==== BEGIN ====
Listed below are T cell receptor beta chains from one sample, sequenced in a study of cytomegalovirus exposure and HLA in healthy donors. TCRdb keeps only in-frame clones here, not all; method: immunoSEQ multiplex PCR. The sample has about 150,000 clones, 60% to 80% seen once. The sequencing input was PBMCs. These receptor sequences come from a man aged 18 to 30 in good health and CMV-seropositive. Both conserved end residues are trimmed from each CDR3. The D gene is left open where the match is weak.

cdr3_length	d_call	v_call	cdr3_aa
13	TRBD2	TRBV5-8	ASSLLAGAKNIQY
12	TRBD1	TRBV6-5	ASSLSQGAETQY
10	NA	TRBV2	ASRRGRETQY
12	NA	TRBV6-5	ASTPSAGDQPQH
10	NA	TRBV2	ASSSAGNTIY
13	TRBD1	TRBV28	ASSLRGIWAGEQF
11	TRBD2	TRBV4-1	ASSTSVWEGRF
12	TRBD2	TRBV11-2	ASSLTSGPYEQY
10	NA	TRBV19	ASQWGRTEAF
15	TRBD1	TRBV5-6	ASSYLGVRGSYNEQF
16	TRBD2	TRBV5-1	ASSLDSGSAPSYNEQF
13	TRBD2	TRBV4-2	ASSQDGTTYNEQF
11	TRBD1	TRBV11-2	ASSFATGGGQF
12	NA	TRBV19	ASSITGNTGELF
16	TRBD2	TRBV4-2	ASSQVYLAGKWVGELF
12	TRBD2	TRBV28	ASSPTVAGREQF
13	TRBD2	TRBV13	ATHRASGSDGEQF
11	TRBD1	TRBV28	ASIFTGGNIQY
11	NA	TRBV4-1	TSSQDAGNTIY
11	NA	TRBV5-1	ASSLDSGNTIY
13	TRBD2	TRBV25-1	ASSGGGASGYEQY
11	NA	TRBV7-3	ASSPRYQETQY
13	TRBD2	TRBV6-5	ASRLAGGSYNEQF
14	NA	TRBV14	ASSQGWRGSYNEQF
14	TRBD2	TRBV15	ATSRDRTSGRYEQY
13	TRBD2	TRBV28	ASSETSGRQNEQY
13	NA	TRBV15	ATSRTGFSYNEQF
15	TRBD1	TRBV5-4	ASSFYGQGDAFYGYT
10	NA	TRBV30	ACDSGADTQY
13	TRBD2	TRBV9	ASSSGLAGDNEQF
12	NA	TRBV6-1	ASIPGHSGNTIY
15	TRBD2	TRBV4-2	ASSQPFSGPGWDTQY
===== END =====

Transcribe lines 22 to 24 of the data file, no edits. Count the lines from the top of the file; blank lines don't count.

11	NA	TRBV5-1	ASSLDSGNTIY
13	TRBD2	TRBV25-1	ASSGGGASGYEQY
11	NA	TRBV7-3	ASSPRYQETQY